I've experienced nausea when exposed to low frequency sounds, so I have an inkling about how powerful sound can be. I'm just wondering if this effect is used in movie theaters or dance clubs to elicit emotional responses in the audience. Also, vinyl playback can produce all sorts of low frequency resonances and I wonder how this might influence the emotional states of the listener.

thats a sonic distupter, i saw something about them on the discovery channel a while back. Its an interesting design, you can even make a DYI project out of this.

Its about a 3 foot metal cylinder about 8inches to a foot in diameter. One end is sealed and has a sparkplug type igniter in the center facing inward to the tube. gasoline is fed to it and the spark plug causes the gas to explode.
The resulting ultra-low frequency resonation can be aimed and directed (isnt it supposed to be non directional?) by the open end of the tube

the effects are usually a combination of nervousness, severe nausea and vomiting, loss of conciseness, confusion, and dimentia, depending on range of target.

I dont think they are allowed to use these yet, i think they are still in prototype stages because they are worried about possible long term effects and even the lethality of it.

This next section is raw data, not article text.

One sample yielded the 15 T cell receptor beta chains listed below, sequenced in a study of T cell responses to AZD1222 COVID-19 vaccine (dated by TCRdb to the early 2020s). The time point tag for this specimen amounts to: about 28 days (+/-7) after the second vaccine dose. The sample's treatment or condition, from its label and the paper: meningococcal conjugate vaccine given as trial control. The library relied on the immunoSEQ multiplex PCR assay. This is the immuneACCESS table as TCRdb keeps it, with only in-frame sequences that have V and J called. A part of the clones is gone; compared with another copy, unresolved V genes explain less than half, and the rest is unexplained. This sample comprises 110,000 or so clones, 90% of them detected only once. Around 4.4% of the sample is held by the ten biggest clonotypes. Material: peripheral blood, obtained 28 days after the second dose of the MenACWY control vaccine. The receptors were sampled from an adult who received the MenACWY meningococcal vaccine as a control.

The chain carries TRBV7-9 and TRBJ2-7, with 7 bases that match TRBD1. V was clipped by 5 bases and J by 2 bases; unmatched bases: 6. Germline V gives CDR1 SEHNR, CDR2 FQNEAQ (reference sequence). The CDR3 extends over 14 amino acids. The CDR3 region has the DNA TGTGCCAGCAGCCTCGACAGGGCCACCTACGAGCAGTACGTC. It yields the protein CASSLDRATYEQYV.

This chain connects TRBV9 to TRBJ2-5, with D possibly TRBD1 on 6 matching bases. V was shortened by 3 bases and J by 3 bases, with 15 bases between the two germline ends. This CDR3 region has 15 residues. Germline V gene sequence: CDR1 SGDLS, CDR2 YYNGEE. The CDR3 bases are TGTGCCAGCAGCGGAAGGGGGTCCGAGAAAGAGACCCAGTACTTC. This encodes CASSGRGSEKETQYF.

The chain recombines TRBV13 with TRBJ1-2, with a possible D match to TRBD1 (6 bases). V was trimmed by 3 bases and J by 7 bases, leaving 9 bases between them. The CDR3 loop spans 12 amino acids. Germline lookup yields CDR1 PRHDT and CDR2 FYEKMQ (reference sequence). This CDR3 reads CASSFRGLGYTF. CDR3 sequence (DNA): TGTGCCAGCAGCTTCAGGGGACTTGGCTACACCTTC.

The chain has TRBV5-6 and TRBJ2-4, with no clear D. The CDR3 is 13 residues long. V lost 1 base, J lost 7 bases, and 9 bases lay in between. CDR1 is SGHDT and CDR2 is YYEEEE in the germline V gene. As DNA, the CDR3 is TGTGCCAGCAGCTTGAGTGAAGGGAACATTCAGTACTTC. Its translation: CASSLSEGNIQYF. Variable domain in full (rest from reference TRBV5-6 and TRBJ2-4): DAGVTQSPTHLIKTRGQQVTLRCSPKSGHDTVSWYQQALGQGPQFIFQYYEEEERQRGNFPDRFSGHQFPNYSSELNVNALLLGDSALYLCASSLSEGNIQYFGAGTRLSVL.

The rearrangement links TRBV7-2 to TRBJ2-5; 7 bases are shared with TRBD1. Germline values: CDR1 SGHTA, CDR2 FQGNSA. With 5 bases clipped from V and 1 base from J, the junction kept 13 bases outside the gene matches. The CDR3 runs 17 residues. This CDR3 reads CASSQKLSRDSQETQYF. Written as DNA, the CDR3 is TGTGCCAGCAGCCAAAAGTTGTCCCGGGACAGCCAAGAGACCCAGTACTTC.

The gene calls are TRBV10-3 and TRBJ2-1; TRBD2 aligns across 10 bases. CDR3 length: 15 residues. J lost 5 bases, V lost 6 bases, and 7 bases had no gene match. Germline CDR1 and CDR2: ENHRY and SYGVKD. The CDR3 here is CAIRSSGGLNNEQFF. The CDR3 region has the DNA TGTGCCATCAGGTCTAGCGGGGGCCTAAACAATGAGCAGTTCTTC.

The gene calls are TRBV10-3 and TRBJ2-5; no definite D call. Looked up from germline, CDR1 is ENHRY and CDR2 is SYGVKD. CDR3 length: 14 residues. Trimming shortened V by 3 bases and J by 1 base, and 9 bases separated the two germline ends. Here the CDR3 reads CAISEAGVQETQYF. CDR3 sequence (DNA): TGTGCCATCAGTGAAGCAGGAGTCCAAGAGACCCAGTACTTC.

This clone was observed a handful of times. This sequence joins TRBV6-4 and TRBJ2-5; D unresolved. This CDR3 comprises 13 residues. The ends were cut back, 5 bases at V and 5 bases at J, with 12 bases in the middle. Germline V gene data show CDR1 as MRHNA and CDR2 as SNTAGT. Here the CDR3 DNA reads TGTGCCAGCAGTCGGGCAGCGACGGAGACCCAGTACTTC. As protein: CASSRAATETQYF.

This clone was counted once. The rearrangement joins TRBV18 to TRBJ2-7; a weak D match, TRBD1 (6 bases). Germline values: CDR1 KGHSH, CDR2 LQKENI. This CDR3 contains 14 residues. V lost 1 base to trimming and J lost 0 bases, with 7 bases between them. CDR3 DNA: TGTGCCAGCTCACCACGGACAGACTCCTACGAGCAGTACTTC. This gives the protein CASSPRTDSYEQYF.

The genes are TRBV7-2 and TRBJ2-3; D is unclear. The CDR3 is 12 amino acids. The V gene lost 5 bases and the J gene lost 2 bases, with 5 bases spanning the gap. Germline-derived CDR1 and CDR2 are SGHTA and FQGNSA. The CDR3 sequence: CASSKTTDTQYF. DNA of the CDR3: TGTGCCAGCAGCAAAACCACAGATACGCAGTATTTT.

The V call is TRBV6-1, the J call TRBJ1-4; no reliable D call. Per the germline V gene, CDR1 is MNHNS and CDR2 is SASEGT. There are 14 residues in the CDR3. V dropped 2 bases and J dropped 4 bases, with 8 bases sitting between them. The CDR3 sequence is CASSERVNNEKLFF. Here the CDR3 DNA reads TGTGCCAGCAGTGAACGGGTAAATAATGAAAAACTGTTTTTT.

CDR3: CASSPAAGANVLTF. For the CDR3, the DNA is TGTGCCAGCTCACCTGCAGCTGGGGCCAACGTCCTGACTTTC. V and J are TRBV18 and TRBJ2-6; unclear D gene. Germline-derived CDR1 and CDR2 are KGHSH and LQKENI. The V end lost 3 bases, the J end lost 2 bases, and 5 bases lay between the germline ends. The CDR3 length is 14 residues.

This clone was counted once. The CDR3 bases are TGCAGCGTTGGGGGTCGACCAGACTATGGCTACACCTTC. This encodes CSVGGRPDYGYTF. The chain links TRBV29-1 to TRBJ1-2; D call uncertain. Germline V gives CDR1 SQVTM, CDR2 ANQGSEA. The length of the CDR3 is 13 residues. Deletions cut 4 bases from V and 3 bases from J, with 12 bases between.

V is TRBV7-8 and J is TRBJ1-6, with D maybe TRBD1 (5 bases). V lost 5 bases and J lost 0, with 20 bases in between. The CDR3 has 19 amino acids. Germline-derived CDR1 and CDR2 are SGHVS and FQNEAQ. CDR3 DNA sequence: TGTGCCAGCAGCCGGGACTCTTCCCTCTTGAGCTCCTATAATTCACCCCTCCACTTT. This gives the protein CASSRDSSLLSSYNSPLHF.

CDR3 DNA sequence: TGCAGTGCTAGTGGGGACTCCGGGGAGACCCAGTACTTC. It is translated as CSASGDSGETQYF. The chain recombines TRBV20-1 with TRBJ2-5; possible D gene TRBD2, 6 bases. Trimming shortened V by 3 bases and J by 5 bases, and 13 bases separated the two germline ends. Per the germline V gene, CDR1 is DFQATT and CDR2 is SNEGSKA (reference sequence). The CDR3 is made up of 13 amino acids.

hehehehe. mount one of these puppys in the bed of my truck, next poor sap who tailgates me will blow mcdonalds all over his nice lexus. hahahahaha

dont quote me on any of this, it was about a month ago i saw this, but this is what i remember. it might not be 100% accurate

The information about brain waves are true. They are the typical brain activity as measured on an EEG (electroencephalogram), and often used in sleep studies.
Delta waves are found in the deepest stages of sleep, while beta waves are much higher in frequency (relatively) and seen in REM sleep.

What their implications on music is beyond me.

If you look here at the table of contents (left column under No 2) you can review the course I've been taking on brain frequency training. But after two years at I still can't get off 1hz. The doc says I'm the first person he's seen with a resonant frequency of 1hz. I'm a good sleeper.

Hope to see ya in class

I remain,
Here's a link to a story on the BBC website about research regarding infrasonics and church organs. It concludes that low frequency sounds from church organs are responsible for a wide range of emotional responses that people may feel at religious ceremonies.
You guys understand that the EEG measures electrical wave patterns, not physical motion. Our bodies do vibrate, and the frequencies have more to do with the heart rate and the resonances of the different body cavities and chambers. The sound production of the voice is a very interesting science which is well described back to the 70's. I recall an article in Science back to that era when I was a serious voice student although I cannot quote you the date. The reason we feel different frquencies in different parts of our bodies have to do with these resonances, not to be confused with the chemo-electrical output of cental nervous and muscular tissues .